These jicama shoots hold promise for goodness to come!  I think Karen is the only person on Dominica who grows this tasty vegetable.

These jicama shoots hold promise for goodness to come! I think Karen is the only person on Dominica who grows this tasty vegetable.

to have some fun experimenting with plants that are not endemic to Dominica, such as strawberries. I bought a plant from her several months ago, and even though I live almost at sea level where it is much warmer, it is actually bearing fruit! Her seeds are organic and non GMO, of course!

THis young pumpkin has a way to go before harvest.  I have seen Roots Farm pumpkins that weight more than 20 lbs!

This young pumpkin has a way to go before harvest. I have seen Roots Farm pumpkins that weigh more than 20 lbs!

Her pumpkin variety is sweet and flavourful.  Many people rave about its wonderful taste!

I simply marveled at all that she and Roy had done as I admired the abundance that surrounded us  at  Roots Farm garden that fine day.


Karen says this is a weed — likely Horehound Family, but I think it’s really pretty, even if it is not a flower!

Snake Gourd flower. Kind of cool!

A Snake Gourd flower. Kind of cool!

Pretty pineapples flourished in the Roots Farm garden in Cochrane.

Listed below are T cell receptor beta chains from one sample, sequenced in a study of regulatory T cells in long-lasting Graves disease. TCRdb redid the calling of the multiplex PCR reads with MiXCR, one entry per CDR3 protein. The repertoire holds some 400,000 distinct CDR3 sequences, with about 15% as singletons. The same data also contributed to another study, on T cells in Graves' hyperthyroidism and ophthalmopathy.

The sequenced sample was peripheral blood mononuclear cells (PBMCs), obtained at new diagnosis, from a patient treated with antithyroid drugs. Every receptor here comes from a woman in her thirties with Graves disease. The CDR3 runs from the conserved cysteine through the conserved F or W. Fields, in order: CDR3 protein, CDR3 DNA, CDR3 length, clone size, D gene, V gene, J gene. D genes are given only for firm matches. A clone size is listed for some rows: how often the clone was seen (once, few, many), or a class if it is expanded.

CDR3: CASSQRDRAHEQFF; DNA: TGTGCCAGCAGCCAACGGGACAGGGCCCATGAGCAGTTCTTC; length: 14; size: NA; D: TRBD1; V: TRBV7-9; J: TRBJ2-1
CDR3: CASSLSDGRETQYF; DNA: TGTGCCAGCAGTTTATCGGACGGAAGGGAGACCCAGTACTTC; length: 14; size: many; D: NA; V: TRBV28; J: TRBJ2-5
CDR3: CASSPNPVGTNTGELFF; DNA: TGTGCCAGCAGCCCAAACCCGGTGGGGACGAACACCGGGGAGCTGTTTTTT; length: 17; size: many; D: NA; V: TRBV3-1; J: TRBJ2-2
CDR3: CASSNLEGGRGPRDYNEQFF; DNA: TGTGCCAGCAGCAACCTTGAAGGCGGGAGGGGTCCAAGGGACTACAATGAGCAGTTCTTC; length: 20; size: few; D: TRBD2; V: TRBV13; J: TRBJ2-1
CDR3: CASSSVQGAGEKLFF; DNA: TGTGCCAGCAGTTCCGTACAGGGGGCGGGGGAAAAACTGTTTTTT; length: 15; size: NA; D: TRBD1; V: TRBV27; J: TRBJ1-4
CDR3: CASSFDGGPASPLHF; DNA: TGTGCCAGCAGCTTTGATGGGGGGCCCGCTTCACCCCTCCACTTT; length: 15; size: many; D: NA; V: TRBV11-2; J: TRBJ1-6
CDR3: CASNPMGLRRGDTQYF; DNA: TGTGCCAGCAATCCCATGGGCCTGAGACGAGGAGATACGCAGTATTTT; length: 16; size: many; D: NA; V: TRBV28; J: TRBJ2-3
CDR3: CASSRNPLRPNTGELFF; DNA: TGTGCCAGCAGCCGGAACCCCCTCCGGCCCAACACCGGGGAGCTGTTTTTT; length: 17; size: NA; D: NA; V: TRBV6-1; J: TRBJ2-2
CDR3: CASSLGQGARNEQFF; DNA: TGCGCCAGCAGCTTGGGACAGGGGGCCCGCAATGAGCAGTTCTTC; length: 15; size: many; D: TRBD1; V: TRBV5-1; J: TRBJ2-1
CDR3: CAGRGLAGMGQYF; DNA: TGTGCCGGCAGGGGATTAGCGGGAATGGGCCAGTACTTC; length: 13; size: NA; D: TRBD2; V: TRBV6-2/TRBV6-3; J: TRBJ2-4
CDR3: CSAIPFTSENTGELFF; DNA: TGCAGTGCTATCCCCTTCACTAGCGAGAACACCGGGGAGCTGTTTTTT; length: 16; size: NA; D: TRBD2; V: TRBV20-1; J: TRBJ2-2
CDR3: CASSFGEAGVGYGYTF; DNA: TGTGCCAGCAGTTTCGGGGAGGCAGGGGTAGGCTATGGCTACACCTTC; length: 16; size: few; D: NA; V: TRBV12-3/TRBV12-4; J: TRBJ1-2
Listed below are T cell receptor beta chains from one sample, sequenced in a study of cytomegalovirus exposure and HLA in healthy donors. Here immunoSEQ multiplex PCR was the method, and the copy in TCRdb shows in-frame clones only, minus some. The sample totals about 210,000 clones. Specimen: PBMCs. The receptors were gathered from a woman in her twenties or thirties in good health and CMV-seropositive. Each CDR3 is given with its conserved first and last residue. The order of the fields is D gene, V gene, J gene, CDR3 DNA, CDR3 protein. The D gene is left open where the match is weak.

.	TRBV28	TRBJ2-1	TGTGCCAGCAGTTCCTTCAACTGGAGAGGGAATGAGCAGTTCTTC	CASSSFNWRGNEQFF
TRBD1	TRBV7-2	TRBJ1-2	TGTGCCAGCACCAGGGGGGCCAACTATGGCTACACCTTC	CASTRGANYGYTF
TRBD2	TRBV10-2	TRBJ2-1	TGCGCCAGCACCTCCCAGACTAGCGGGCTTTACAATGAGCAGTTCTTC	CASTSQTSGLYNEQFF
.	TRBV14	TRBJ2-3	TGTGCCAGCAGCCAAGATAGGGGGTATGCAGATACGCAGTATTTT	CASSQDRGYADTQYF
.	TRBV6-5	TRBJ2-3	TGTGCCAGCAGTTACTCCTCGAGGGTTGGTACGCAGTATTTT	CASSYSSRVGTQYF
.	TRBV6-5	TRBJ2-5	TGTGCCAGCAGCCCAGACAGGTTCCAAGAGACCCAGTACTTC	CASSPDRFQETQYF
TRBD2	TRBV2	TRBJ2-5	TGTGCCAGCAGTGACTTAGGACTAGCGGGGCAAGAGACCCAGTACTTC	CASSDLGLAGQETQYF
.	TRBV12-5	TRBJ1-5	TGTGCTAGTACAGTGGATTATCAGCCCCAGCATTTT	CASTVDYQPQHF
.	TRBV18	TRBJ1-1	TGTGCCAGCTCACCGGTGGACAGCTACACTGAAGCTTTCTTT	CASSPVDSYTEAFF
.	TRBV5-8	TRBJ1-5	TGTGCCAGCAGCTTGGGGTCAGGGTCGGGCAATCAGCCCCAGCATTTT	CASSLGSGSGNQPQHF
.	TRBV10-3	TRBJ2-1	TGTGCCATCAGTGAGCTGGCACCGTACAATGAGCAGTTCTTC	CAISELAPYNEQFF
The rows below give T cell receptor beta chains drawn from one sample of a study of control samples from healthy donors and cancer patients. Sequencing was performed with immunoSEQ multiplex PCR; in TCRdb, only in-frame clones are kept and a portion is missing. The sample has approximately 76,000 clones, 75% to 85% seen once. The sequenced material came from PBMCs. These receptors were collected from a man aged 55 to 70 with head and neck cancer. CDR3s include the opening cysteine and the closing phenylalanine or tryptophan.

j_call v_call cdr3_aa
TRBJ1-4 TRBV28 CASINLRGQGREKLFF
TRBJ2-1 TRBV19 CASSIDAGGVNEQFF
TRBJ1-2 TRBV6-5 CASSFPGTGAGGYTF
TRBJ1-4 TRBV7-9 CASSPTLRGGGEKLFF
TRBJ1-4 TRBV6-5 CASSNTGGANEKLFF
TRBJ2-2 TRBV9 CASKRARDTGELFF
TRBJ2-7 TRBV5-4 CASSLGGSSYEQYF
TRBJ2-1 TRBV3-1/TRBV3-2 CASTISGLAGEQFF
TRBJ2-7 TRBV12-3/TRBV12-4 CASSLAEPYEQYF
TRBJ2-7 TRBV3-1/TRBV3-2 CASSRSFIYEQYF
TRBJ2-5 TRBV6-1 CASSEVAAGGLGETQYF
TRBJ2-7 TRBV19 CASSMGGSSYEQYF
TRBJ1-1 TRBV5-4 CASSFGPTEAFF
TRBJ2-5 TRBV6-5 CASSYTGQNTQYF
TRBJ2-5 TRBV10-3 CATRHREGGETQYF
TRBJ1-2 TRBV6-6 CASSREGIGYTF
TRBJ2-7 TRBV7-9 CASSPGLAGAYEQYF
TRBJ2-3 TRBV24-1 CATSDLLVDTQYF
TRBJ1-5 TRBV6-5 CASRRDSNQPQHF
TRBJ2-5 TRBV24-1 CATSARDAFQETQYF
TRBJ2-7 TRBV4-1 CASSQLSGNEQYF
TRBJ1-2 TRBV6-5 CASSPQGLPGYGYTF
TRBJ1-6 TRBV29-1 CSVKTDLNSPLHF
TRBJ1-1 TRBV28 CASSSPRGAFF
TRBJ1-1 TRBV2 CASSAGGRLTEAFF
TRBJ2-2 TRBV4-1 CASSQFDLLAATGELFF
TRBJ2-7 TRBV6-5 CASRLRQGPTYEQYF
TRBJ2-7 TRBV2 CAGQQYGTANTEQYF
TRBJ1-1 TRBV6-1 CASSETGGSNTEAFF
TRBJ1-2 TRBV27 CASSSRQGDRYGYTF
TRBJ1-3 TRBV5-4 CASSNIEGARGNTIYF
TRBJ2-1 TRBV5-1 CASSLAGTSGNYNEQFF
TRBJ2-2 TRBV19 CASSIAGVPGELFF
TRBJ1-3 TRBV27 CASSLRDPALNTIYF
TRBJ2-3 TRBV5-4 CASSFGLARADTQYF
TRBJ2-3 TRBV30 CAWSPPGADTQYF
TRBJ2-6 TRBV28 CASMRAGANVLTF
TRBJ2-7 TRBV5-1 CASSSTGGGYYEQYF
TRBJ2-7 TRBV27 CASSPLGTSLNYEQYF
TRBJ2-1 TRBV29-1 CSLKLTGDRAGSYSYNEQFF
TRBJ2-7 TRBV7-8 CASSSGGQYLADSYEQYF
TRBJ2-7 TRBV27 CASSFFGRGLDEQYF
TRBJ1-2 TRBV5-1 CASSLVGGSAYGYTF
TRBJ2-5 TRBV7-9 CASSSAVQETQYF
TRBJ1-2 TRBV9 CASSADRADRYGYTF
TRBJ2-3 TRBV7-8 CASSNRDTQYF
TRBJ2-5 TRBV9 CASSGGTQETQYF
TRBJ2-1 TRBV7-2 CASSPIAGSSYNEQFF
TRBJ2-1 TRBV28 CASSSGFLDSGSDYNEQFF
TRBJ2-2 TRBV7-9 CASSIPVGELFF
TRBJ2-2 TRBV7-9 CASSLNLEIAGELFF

Pretty pineapples flourished in the Roots Farm garden in Cochrane.

Interestingly, when queried by Jenny, Karen did mention that she has seen  worrying changes in the environment  over the years as evidenced in a number of ways on the farm.

She mentioned that plants may flower more quickly, and are  then too young to have the foliage to support their flower/fruit/seed production, as one concern.  Karen also noted that there is typically no longer a clear distinction between the wet season and the dry season in Dominica.  This makes it very difficult for farmers to plan what to plant when, as some crops need to mature in dryer weather. “If  [the] historical probability of dry weather is no longer valid, there is a risk for the farmer of losing that crop,” which results in greater total risks (financial, logistical, emotional, etc.). Her examples suggest to me that climate change/global warming is having an adverse effect on the planet, no matter where one lives. That pronouncement certainly gave me food for thought as I reflected on my lifestyle and its (hopefully mostly beneficial) impact on the earth.